U.N.'s Anti-Israel Bias -- Can It Get Worse?

by LT. COLONEL JAMES G. ZUMWALT, USMC (RET) April 14, 2017

In 1894 France, the treason trial of Capt. Alfred Dreyfus began. A Jew, he stood accused of passing military secrets to the Germans. He was court-martialed and sentenced to life in prison based on flimsy evidence. After his trial, it was learned that evidence of his innocence and another's guilt had been suppressed. Only a public uproar forced the army's hand to put the real offender on trial. Ultimately, Dreyfus was exonerated.

Known as the Dreyfus Affair, the prosecution of Dreyfus was driven by an anti-Semitic sentiment permeating the French military.

While neither Israel nor the United Nations existed in 1894, more than a century later, both do. And, sadly, the anti-Semitism that plagued the French army then plagues the U.N. today.

On March 24, the United Nations' top human rights body, the U.N. Human Rights Council (UNHRC), declared Israel the world's worst human-rights violator.

There are currently 47 members on the Council, including the U.S. The body was established in 2006, but, due to its anti-Israel and anti-Jewish makeup, President George W. Bush refused to give the UNHRC credibility by participating. President Barack Obama reversed course, giving the body the credibility it desired to continue its anti-Israel voting biases, by joining.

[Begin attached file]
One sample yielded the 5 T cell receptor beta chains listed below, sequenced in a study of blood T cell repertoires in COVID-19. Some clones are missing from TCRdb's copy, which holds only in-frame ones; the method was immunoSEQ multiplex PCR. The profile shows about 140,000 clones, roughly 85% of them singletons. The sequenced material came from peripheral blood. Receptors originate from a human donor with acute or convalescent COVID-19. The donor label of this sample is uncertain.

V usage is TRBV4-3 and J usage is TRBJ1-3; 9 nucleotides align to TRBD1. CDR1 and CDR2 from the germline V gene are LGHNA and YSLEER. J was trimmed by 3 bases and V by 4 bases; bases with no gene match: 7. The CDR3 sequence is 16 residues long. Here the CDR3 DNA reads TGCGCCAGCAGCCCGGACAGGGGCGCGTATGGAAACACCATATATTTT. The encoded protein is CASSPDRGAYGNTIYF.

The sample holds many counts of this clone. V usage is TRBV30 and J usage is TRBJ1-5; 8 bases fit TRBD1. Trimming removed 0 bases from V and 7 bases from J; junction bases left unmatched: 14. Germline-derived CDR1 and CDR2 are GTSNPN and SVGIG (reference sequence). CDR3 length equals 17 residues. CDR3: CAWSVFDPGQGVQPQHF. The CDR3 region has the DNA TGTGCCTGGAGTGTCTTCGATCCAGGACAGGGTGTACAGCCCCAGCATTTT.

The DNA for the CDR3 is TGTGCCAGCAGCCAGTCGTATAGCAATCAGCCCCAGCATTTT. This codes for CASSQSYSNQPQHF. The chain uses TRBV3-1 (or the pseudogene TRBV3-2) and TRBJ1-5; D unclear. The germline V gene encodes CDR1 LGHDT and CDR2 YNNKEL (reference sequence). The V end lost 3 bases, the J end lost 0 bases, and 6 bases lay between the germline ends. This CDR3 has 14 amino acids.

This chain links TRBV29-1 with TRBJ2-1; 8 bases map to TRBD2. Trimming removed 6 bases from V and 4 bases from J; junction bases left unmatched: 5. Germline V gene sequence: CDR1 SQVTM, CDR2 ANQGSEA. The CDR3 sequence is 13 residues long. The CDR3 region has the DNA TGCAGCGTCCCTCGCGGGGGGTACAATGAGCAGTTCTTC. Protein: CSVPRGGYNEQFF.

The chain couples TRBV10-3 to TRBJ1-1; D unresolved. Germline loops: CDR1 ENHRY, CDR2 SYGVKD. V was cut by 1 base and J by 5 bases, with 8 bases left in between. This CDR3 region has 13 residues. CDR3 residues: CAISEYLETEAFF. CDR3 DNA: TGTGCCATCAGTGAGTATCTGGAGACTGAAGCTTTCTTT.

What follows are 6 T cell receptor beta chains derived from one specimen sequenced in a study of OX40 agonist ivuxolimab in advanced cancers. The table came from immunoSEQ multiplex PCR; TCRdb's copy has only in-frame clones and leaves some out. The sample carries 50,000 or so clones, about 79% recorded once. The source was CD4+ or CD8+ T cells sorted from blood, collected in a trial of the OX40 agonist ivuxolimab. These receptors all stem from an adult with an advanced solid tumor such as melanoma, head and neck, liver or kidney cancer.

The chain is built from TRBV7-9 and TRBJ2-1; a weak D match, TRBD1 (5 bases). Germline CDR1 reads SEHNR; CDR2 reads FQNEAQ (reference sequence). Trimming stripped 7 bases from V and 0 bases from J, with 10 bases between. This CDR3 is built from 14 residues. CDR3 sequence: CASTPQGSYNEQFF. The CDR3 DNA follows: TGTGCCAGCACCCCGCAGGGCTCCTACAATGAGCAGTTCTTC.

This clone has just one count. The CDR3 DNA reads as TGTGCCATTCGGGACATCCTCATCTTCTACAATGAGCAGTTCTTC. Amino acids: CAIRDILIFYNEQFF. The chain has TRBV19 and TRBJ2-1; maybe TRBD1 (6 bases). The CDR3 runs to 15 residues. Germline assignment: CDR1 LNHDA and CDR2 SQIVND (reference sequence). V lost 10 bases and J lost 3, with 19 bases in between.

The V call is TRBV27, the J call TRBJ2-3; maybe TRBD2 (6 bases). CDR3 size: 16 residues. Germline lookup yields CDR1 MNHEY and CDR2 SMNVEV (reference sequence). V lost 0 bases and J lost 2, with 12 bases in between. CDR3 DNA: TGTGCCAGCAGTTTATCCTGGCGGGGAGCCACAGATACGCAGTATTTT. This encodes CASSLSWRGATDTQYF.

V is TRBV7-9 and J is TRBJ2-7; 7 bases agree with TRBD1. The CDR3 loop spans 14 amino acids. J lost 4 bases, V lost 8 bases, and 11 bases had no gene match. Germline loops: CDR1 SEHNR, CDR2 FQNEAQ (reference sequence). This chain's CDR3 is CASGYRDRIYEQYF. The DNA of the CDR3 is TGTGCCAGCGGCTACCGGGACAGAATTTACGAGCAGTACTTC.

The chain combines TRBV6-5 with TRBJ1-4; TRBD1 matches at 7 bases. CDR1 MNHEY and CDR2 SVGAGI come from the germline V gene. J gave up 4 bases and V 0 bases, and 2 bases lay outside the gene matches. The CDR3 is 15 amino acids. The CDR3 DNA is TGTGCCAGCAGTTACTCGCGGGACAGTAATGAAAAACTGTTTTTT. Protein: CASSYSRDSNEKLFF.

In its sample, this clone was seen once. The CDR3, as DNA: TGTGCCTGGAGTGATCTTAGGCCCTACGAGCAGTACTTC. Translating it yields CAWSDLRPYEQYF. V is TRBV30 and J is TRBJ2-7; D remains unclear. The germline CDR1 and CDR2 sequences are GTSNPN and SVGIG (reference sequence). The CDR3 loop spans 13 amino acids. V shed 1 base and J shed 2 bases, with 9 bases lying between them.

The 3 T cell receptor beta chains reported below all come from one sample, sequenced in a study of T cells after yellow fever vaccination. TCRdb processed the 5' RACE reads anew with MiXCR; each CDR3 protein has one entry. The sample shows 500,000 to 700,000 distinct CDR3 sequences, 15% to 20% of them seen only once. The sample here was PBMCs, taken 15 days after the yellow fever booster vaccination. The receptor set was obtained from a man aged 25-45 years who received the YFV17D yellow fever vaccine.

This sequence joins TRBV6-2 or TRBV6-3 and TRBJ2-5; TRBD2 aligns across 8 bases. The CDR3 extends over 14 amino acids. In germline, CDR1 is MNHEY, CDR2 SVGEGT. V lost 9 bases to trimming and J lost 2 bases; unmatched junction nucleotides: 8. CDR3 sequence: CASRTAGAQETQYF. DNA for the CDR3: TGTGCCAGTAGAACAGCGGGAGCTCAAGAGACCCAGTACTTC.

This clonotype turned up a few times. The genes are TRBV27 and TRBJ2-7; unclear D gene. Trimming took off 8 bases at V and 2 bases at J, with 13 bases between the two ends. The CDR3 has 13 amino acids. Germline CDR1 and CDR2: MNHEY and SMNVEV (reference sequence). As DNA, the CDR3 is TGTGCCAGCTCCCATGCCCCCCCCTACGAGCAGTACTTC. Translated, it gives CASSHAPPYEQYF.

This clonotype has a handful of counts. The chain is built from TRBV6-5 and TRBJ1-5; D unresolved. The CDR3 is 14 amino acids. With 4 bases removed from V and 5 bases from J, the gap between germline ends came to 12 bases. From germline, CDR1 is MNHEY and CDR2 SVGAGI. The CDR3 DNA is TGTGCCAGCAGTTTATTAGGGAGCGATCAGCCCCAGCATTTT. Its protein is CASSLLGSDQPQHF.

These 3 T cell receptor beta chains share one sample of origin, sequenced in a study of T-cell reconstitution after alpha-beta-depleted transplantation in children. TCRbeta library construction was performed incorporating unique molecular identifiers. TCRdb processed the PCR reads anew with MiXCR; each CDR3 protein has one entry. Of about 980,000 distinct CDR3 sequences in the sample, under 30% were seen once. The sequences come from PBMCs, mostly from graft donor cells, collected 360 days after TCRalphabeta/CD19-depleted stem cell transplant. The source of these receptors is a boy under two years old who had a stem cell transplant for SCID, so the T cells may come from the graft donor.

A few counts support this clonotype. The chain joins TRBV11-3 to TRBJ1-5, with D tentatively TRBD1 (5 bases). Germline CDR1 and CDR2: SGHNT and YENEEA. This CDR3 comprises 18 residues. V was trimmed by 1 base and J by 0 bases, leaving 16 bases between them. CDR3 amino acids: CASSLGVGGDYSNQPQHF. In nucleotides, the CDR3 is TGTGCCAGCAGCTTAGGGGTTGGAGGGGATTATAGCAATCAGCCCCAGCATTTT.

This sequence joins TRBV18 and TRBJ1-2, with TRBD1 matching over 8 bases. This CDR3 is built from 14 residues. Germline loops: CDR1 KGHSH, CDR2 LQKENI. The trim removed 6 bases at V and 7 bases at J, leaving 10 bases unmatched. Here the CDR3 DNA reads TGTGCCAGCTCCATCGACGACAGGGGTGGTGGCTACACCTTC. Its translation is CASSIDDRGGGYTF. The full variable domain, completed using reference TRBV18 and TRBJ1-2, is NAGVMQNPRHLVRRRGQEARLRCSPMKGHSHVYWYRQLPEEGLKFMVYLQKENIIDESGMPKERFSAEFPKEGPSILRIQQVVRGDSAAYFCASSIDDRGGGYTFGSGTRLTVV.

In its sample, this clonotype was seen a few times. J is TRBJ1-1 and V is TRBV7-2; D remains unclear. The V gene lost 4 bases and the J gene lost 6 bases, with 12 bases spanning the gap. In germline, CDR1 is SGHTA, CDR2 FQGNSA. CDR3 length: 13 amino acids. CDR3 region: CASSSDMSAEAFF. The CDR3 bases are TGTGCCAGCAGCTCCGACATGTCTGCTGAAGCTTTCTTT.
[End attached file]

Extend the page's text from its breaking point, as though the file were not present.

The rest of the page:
Any one uncertain such biases exist need only consider, since its inception, the UNHRC has adopted five times more resolutions condemning Israel than any other country.

As one UNHRC critic puts it, "Think of it this way: 500,000 dead in Syria, forced starvation and mass torture in North Korea, systematic and lethal oppression in Iran, gender apartheid in Saudi Arabia, and an elementary lack of basic freedoms affecting over a billion in Russia and China. But at the U.N. Human Rights Council, little democratic Israel is the problem."

Recently, U.S. Ambassador to the U.N. Nikki Haley left no doubt about this bias noting, "Nowhere has the U.N.'s failure been more consistent and more outrageous than in its bias against our close ally Israel."

UNHRC members would be hard-pressed to explain their most recent anti-Israel vote in view of several contrary indicators. One is evidenced by a video revealing Israeli operations into Syria over the past four years.

Technically, Israel and Syria are at war. Almost every evening since 2013, Israeli special forces cross over into Syria, targeting their sworn enemy. But the operations, as evidenced by the video, have sought not to take Syrian lives, but save them.

Under cover of darkness, Israeli commandos in armored vehicles, accompanied by ambulances, approach the Israel/Syrian border gate. The convoy stops, the commandos open the gate and a recovery team darts into Syrian territory. There, they rescue badly wounded Sunni rebels and jihadis fighting President Bashar Assad's forces - forces supported by Iran and Hezbollah - then rush them to hospitals inside Israel. The rebels admit, if not wounded fighting Assad, they might well be trying to kill these same Israelis. Some of the wounded openly acknowledge they will seek to do so later.

While collecting the wounded, the Israelis also return fighters back to the battlefield who have been healed.

Ironically, healthy fighters not wishing to interact with the Israelis drop their wounded off near the border gate, knowing the Israelis will retrieve and treat them. Since the operation began, nearly 2,000 Syrian lives have been saved.